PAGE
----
When a Skeptical Hypothesis Is Live
Article first published online: 9 NOV 2005
Volume 39, Issue 4, pages 559–595, December 2005
How to Cite
Frances, B. (2005), When a Skeptical Hypothesis Is Live. Noûs, 39: 559–595. doi: 10.1111/j.0029-4624.2005.00540.x
- Issue published online: 9 NOV 2005
- Article first published online: 9 NOV 2005
I’m going to argue for a set of restricted skeptical results: roughly put, we don’t know that fire engines are red, we don’t know that we sometimes have pains in our lower backs, we don’t know that John Rawls was kind, and we don’t even know that we believe any of those truths. However, people unfamiliar with philosophy and cognitive science do know all those things.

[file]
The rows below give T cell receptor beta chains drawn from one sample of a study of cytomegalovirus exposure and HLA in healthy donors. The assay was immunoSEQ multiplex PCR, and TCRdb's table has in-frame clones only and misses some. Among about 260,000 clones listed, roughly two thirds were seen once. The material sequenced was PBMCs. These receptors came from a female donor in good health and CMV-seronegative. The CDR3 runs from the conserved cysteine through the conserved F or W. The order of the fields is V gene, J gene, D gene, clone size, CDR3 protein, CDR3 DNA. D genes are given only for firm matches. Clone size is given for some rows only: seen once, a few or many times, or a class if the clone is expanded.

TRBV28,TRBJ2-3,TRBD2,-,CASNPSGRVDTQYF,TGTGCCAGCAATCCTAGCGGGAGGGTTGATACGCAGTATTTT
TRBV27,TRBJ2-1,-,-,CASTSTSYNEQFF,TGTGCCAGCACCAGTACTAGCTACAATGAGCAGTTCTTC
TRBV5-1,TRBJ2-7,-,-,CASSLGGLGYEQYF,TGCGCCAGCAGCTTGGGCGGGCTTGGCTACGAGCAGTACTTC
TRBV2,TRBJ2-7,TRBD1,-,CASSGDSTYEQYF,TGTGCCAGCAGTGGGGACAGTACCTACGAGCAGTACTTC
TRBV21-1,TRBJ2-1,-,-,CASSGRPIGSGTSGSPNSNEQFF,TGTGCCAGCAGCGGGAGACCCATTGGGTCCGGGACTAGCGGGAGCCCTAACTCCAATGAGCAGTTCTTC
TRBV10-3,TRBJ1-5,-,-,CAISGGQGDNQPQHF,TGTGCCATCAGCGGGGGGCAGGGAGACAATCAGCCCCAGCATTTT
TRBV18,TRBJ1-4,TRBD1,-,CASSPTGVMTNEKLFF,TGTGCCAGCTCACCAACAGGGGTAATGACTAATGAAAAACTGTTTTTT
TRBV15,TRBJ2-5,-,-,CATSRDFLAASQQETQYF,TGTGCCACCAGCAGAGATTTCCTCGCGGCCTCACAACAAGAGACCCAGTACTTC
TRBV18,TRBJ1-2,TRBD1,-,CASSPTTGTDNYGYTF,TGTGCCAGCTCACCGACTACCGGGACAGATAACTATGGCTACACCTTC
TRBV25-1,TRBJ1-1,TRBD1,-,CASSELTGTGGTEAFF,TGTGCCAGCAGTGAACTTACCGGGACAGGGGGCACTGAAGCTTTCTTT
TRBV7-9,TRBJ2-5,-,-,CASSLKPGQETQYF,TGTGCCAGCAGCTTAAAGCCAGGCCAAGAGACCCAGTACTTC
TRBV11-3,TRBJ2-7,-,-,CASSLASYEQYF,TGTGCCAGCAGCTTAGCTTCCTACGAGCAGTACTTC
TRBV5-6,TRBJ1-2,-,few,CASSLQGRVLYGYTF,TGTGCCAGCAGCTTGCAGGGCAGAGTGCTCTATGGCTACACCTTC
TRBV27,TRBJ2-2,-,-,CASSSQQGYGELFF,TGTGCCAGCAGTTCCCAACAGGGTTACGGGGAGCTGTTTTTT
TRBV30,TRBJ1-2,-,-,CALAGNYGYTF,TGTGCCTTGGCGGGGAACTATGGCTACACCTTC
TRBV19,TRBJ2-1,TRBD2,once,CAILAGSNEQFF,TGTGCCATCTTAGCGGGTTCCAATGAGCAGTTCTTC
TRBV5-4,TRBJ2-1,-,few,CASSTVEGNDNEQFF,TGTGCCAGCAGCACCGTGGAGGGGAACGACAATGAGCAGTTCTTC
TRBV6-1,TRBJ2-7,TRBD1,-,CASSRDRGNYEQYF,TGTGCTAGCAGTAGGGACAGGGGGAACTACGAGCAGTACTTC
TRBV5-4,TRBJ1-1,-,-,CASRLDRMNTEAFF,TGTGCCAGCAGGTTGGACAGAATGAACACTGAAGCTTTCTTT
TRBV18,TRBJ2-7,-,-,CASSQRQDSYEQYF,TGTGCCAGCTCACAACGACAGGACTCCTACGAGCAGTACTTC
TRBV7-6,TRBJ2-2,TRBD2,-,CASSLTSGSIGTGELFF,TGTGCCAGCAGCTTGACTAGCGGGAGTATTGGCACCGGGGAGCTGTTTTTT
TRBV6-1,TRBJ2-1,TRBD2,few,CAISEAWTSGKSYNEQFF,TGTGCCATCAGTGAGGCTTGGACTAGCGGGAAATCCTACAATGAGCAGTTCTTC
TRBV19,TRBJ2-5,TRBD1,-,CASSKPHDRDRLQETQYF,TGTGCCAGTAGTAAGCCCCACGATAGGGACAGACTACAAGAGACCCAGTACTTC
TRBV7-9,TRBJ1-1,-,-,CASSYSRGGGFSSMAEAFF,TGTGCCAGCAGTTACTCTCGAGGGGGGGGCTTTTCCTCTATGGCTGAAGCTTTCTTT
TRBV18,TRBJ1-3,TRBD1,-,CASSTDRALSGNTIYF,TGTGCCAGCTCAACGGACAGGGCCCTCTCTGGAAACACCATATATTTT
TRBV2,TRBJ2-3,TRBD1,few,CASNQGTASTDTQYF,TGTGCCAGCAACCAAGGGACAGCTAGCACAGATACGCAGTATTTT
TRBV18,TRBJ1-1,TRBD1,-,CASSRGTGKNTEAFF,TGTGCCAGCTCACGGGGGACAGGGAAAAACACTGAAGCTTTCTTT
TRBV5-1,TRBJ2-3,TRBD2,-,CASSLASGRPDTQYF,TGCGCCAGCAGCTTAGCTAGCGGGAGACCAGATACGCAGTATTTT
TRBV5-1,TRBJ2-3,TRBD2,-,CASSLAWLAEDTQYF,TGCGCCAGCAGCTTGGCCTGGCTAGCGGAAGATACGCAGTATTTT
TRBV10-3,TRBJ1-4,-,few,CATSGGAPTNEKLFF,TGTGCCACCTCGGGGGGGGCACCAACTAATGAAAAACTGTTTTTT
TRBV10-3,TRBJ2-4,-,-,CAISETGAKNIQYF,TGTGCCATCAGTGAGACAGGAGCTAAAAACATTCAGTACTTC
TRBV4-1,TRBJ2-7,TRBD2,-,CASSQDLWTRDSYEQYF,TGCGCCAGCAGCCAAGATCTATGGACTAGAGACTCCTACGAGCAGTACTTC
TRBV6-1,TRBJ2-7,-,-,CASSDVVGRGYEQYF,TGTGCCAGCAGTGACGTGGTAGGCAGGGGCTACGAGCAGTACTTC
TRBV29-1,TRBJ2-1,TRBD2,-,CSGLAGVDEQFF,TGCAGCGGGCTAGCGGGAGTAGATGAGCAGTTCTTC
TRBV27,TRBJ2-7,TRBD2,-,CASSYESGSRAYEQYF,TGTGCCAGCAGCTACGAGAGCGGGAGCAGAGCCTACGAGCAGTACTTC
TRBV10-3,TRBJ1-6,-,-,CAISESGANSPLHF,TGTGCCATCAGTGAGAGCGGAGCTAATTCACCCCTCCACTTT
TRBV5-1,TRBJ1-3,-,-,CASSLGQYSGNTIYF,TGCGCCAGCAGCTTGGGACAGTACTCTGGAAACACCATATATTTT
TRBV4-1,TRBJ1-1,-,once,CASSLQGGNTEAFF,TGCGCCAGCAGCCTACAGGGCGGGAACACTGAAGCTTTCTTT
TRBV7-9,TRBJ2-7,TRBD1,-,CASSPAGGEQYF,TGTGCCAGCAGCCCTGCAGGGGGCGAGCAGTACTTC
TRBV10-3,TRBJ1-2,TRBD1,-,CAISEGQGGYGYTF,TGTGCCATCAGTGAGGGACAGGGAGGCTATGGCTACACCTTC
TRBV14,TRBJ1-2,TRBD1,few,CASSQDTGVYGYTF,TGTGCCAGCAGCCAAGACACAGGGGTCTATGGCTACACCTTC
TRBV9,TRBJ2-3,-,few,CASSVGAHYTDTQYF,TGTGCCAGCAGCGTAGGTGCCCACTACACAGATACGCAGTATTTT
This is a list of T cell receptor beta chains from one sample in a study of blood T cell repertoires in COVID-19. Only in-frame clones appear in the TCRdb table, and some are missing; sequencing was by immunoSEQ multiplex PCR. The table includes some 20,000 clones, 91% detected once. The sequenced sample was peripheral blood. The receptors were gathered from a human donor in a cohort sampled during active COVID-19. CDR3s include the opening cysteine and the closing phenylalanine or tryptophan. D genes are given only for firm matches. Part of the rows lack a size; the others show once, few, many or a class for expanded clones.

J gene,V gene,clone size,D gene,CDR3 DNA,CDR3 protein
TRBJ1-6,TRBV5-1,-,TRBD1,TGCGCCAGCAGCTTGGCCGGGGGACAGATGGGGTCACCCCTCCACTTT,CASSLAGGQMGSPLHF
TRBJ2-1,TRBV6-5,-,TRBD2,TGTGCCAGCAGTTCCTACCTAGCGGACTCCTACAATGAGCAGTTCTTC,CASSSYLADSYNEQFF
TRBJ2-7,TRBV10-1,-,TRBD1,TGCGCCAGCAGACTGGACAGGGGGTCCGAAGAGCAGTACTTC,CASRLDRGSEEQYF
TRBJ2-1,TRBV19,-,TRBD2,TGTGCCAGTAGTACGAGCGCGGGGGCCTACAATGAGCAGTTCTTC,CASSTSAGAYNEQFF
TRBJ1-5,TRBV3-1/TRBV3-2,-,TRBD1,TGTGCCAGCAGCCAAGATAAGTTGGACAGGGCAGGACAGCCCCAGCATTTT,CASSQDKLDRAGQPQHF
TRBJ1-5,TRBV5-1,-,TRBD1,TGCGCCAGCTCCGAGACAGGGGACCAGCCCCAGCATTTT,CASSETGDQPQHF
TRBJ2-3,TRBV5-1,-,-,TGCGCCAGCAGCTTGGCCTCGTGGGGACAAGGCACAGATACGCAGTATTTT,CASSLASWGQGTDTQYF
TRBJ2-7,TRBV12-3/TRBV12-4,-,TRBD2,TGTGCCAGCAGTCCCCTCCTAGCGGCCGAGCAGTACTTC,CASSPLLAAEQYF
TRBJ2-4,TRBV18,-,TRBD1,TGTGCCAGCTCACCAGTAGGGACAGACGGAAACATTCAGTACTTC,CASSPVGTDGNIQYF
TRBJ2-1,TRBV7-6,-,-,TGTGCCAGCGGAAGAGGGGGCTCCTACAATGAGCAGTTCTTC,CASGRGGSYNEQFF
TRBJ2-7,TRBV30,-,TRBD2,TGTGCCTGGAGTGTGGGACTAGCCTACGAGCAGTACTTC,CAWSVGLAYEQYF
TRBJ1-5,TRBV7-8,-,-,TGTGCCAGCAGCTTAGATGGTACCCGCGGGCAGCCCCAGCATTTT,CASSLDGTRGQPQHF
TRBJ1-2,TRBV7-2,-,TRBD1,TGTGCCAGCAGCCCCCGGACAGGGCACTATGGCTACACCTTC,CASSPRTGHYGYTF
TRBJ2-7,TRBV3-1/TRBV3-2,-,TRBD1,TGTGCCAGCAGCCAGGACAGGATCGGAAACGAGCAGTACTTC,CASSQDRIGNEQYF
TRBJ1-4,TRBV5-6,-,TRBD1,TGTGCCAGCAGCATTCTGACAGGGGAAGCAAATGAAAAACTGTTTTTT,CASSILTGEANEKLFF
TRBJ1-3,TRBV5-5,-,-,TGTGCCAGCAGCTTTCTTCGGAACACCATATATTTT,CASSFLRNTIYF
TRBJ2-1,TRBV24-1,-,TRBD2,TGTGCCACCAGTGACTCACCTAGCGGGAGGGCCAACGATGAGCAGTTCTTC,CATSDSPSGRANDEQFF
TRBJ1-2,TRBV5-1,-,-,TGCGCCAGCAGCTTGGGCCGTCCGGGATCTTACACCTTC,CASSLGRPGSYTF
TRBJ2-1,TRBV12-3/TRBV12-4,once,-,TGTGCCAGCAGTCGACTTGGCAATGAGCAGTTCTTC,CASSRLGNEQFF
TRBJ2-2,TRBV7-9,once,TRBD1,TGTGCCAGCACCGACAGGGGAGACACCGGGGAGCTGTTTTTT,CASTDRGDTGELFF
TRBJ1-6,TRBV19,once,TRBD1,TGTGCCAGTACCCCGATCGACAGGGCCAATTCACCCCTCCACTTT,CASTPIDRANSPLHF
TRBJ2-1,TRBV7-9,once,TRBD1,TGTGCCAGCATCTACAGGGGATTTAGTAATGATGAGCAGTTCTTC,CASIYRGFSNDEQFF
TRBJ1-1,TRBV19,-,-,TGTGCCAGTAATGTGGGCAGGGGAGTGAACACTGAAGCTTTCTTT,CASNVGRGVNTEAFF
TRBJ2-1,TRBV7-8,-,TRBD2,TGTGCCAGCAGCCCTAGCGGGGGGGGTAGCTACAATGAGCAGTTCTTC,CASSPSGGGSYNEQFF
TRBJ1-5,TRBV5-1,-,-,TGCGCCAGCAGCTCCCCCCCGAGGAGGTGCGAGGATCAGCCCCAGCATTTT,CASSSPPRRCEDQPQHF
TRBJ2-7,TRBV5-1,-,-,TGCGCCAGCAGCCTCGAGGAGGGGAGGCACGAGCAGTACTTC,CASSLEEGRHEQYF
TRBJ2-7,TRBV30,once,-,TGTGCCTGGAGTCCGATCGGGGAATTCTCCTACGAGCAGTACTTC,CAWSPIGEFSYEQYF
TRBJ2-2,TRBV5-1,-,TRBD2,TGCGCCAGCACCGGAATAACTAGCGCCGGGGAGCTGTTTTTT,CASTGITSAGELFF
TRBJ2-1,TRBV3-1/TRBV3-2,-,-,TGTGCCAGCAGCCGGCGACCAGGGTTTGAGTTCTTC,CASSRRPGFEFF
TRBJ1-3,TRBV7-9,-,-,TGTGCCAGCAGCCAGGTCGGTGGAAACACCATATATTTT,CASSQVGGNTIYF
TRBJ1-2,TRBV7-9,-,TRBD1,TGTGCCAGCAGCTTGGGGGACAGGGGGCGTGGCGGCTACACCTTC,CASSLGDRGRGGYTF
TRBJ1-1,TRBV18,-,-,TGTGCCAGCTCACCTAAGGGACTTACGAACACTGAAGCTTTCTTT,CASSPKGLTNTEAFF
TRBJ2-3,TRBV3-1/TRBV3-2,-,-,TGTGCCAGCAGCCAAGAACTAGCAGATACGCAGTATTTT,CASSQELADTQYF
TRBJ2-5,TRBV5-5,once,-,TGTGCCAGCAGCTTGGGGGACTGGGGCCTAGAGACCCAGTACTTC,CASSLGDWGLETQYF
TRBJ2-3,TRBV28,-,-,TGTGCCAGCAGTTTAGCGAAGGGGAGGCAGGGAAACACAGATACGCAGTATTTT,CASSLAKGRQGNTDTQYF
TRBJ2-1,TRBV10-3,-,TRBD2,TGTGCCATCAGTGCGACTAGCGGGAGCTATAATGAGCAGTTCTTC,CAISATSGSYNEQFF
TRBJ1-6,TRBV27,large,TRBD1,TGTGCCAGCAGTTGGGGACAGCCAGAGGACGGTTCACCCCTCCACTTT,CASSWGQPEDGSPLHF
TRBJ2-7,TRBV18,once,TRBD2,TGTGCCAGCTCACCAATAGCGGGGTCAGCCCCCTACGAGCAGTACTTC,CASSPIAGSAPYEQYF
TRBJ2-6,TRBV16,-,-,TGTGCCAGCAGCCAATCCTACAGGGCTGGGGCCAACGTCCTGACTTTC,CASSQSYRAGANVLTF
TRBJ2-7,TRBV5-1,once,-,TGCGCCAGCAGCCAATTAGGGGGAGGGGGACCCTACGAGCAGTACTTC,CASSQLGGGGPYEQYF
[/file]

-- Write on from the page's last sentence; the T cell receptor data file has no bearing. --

The skeptical argument is traditional in form: here's a skeptical hypothesis; you can’t epistemically neutralize it, you have to be able to neutralize it to know P; so you don’t know P. But the skeptical hypotheses I plug into it are “real, live” scientific-philosophical hypotheses often thought to be actually true, unlike any of the outrageous traditional skeptical hypotheses (e.g., ‘You’re a brain in a vat’). So I call the resulting skepticism Live Skepticism. Notably, the Live Skeptic's argument goes through even if we adopt the clever anti-skeptical fixes thought up in recent years such as reliabilism, relevant alternatives theory, contextualism, and the rejection of epistemic closure. Furthermore, the scope of Live Skepticism is bizarre: although we don’t know the simple facts noted above, many of us do know that there are black holes and other amazing facts.